Thinking of buying a property for your business? A commercial conveyancer is where you should start, and here’s why…
As an avid entrepreneur, you might assume purchasing a commercial property is easy, and can be done alone to save you money. Well, think again, as it is a long-winded and complicated process that should be done right.
Whether you decide on a conveyancing solicitor in Croydon, Cornwall, Cardiff or Carlisle, getting in touch with an expert is paramount to ensure you get it right. But, why is it so important to get professional guidance?
In this article, we’ll be exploring just some of the various considerations a commercial conveyancer will look at before you purchase your new property. It’s far more complicated than it looks, so read on for more…
What is Commercial Conveyancing?
Commercial conveyancing is when a property or piece of land is purchased or sold, with the help of an expert solicitor. The type of property is different from a residential property, and includes buildings from these four sectors:
- Retail (e.g. shops, shopping centres, supermarkets, etc.)
- Leisure (e.g. hotels, pubs, restaurants, etc.)
- Industrial (e.g. warehouses, industrial estates, etc.)
Your solicitor will be able to guide you through the complex process of it all, from your initial interest in the property, to your financial obligations, all the way through to contacts and completion.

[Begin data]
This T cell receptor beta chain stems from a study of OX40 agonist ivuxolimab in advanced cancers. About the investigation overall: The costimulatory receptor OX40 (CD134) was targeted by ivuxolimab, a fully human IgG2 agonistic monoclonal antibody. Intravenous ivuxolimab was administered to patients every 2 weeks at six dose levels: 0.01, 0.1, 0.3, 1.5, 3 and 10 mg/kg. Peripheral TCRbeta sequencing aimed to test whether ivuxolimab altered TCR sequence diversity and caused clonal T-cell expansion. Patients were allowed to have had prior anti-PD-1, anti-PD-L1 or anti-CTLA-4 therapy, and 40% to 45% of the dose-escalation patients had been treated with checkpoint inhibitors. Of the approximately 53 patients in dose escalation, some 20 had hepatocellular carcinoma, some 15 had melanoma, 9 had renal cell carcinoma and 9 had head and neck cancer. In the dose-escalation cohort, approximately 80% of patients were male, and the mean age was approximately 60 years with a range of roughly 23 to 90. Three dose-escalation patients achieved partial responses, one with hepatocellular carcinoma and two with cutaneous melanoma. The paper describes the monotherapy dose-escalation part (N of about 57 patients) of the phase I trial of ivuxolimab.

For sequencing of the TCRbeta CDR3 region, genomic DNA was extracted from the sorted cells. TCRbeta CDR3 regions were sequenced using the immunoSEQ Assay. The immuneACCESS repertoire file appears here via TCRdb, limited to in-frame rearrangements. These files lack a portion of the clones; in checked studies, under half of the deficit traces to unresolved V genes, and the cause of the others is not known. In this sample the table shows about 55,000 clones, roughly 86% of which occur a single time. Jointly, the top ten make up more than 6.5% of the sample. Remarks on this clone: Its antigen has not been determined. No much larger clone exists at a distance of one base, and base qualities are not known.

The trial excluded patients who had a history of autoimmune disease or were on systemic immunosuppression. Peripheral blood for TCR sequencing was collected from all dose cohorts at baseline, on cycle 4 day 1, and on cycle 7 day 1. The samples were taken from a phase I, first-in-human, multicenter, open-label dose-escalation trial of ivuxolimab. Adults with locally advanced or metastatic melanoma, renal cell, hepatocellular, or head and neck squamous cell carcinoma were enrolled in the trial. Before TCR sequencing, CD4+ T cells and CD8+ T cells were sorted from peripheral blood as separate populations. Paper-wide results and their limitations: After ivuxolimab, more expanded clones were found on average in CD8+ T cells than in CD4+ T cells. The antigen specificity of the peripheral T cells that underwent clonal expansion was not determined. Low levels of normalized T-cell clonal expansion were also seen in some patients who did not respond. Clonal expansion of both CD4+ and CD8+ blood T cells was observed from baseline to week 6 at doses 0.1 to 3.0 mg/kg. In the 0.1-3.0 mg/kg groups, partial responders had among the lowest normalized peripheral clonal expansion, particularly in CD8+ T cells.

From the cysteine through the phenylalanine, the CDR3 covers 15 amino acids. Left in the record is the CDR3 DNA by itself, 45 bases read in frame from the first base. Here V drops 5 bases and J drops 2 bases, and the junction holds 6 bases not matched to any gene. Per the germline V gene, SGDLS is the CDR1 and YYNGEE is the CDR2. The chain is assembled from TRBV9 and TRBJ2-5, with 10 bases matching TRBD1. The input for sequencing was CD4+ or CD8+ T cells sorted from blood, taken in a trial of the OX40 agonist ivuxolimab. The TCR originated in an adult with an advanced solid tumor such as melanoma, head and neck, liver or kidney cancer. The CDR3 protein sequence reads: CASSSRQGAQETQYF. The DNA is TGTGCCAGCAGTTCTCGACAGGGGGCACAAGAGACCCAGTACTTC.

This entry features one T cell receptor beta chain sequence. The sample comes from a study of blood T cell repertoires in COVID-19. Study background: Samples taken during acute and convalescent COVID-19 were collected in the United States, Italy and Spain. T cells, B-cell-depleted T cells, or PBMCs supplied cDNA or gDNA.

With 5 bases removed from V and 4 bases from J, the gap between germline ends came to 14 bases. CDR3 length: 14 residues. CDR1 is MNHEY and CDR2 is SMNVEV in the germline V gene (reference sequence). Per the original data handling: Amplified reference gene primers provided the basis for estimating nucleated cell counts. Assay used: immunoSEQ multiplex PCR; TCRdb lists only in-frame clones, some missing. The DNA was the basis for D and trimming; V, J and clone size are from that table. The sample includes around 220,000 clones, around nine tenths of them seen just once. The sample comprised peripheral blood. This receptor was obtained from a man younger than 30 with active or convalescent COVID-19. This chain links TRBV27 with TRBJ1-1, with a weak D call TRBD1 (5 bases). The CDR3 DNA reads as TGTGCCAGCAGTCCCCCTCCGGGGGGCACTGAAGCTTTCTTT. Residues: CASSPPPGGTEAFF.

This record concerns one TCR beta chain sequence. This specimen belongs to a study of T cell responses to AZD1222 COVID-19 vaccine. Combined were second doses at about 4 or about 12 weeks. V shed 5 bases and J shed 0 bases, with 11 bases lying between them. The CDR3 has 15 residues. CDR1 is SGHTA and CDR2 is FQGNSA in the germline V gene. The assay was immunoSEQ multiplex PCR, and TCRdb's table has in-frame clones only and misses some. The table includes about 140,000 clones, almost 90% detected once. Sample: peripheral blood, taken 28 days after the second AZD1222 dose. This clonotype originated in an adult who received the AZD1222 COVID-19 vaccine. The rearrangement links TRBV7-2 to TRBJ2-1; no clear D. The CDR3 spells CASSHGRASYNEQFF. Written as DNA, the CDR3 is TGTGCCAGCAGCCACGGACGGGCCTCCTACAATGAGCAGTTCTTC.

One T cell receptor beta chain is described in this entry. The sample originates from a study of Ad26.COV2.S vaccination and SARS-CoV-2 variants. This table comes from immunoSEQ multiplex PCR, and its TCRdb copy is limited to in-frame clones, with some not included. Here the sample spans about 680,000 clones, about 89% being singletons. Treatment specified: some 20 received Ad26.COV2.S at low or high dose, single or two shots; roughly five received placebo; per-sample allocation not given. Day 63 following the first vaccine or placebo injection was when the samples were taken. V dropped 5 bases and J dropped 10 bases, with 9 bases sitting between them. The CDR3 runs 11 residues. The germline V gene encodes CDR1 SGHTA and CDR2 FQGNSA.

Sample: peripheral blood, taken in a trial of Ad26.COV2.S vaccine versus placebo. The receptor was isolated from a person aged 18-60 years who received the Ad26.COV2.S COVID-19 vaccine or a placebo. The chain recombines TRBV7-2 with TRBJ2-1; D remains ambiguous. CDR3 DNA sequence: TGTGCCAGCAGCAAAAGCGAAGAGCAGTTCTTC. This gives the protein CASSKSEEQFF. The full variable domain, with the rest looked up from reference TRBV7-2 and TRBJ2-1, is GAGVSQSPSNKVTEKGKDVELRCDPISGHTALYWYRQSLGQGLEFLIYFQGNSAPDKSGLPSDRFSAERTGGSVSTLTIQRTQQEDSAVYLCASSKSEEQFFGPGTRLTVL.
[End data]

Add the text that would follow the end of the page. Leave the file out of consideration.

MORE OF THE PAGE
The Commercial Conveyancing Process
The commercial conveyancing process is no walk in the park, and requires experts on hand to guide you through it all. The various steps this will include consist of:
- To start with, your solicitor will investigate the title to the property, commissioning any pre-contract searches.
- Then, an offer will be made and contracts will be drafted up and signed. Here, any additional queries will be raised.
- The buyer’s lawyer will then conduct full surveys and searches on the property to see if everything is in order. This is the best stage for a buyer to ask any questions they may have.
- These problems will be relayed to the buyer, and these can then be negotiated with the seller’s lawyer. For example, a lower price might be considered if any problems are noted.
- An Exclusivity Agreement can be drawn up if you’re worried that the seller may pull the property off the market, as they are allowed to do this at any point. However, these can be costly, and should only be considered if really necessary.
- Once this is sorted, a price will be agreed and the exchange will begin. This is when the buyer will pay a deposit on the property of around 10 percent. This means the buyer is legally obligated to buy the property and the vendor to sell it to you.
- A completion date will then be agreed, when the buyer will have to have the rest of their finances in order, including mortgage funds. The seller will also need to be ready to move out at this point.
How is Commercial Conveyancing Different from Residential Conveyancing?
Commercial and residential conveyancing a very different. Whilst residential conveyancing, although complicated, could be done by a layman with the right sort of research, the same can’t be said for commercial properties.